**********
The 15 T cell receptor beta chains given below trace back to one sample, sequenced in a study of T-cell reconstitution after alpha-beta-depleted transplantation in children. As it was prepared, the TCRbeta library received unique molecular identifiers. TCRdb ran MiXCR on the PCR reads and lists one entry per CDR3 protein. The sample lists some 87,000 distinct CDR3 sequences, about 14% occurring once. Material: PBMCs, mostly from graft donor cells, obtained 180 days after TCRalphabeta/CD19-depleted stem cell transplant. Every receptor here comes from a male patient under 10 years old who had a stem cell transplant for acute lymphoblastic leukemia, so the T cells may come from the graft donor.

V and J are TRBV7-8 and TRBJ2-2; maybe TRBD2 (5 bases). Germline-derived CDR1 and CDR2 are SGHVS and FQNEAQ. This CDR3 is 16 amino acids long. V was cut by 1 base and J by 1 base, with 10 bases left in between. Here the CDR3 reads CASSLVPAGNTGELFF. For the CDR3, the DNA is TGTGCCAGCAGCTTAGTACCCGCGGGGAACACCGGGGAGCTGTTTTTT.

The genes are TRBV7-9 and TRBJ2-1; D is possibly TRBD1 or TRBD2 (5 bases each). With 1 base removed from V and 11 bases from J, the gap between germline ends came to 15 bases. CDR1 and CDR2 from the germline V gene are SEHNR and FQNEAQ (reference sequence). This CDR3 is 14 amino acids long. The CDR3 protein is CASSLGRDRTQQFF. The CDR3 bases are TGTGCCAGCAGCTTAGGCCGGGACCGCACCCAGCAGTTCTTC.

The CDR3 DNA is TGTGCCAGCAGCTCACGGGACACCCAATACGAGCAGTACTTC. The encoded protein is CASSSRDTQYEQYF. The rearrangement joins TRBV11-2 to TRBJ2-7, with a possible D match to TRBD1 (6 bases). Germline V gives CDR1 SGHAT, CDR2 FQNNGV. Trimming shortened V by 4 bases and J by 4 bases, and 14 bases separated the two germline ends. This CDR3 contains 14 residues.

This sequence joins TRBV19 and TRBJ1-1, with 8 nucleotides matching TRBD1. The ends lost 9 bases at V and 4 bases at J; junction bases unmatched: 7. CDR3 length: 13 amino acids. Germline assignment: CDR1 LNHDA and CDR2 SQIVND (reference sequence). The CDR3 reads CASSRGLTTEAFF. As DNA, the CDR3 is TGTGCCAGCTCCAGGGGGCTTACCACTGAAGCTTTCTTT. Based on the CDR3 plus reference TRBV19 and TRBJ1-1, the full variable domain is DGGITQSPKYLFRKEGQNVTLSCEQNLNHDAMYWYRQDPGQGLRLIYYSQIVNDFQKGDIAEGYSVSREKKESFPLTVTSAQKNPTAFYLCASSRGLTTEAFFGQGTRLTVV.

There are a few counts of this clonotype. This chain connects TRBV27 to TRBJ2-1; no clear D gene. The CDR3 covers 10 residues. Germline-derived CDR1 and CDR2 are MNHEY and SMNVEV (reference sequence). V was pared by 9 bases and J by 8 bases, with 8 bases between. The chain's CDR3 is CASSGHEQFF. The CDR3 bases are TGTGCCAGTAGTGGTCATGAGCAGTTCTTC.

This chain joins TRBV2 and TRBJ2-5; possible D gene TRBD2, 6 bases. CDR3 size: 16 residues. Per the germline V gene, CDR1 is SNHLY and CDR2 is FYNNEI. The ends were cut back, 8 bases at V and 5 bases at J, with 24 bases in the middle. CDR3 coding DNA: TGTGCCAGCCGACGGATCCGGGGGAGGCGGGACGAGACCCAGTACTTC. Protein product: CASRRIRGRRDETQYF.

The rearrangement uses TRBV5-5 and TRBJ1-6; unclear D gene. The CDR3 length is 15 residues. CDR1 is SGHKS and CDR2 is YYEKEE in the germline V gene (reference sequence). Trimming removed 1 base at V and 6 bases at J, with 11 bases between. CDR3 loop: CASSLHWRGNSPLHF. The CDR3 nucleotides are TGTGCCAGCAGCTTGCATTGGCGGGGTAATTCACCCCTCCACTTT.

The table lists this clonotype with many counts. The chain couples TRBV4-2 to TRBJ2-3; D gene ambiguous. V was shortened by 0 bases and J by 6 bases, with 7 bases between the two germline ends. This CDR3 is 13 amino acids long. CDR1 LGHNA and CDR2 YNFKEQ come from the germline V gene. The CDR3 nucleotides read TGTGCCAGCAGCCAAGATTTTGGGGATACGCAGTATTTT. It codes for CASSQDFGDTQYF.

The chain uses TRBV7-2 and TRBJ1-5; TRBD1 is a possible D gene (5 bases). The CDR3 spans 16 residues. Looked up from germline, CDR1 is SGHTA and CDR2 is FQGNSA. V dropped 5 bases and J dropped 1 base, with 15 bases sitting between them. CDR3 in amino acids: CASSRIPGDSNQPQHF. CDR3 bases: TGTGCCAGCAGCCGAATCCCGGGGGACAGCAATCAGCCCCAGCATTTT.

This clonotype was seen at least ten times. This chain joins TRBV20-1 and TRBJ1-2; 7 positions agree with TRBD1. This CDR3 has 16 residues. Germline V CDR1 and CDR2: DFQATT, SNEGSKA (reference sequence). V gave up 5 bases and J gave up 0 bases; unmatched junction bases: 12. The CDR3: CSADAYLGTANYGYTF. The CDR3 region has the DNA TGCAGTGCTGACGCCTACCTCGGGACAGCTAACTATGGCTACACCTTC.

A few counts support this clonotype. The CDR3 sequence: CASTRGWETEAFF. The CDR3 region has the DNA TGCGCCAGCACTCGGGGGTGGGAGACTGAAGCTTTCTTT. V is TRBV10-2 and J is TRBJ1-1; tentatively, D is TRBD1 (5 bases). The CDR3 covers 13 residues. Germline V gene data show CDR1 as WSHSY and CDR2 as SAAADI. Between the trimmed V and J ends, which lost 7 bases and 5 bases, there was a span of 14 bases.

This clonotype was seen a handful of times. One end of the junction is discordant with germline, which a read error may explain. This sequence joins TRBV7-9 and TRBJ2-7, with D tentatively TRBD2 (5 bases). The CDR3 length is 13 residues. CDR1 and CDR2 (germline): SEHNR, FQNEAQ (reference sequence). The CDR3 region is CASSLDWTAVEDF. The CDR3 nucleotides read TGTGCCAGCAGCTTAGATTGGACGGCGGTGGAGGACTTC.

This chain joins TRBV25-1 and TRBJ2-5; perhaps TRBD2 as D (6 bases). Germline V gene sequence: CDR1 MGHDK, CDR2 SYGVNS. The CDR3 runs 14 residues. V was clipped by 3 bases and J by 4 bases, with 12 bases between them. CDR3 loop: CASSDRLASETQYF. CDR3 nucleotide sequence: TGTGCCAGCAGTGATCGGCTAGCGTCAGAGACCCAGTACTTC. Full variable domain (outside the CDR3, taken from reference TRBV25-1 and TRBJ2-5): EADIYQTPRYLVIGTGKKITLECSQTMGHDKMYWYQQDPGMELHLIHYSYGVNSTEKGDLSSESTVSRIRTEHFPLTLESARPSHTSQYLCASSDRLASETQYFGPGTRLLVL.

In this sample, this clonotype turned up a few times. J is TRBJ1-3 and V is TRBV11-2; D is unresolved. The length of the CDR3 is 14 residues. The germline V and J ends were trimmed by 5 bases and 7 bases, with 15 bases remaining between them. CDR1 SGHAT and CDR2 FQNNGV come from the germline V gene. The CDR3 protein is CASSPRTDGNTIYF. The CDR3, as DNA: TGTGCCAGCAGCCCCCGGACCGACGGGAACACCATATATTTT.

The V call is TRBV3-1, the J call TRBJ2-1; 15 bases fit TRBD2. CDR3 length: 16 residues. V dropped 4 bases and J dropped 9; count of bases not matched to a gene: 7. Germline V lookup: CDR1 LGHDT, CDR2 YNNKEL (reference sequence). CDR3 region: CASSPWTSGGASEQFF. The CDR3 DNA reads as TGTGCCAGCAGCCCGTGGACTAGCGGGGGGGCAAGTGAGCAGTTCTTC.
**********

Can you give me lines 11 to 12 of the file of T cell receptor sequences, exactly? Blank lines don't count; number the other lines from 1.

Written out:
This clonotype was seen at least ten times. This chain joins TRBV20-1 and TRBJ1-2; 7 positions agree with TRBD1. This CDR3 has 16 residues. Germline V CDR1 and CDR2: DFQATT, SNEGSKA (reference sequence). V gave up 5 bases and J gave up 0 bases; unmatched junction bases: 12. The CDR3: CSADAYLGTANYGYTF. The CDR3 region has the DNA TGCAGTGCTGACGCCTACCTCGGGACAGCTAACTATGGCTACACCTTC.

A few counts support this clonotype. The CDR3 sequence: CASTRGWETEAFF. The CDR3 region has the DNA TGCGCCAGCACTCGGGGGTGGGAGACTGAAGCTTTCTTT. V is TRBV10-2 and J is TRBJ1-1; tentatively, D is TRBD1 (5 bases). The CDR3 covers 13 residues. Germline V gene data show CDR1 as WSHSY and CDR2 as SAAADI. Between the trimmed V and J ends, which lost 7 bases and 5 bases, there was a span of 14 bases.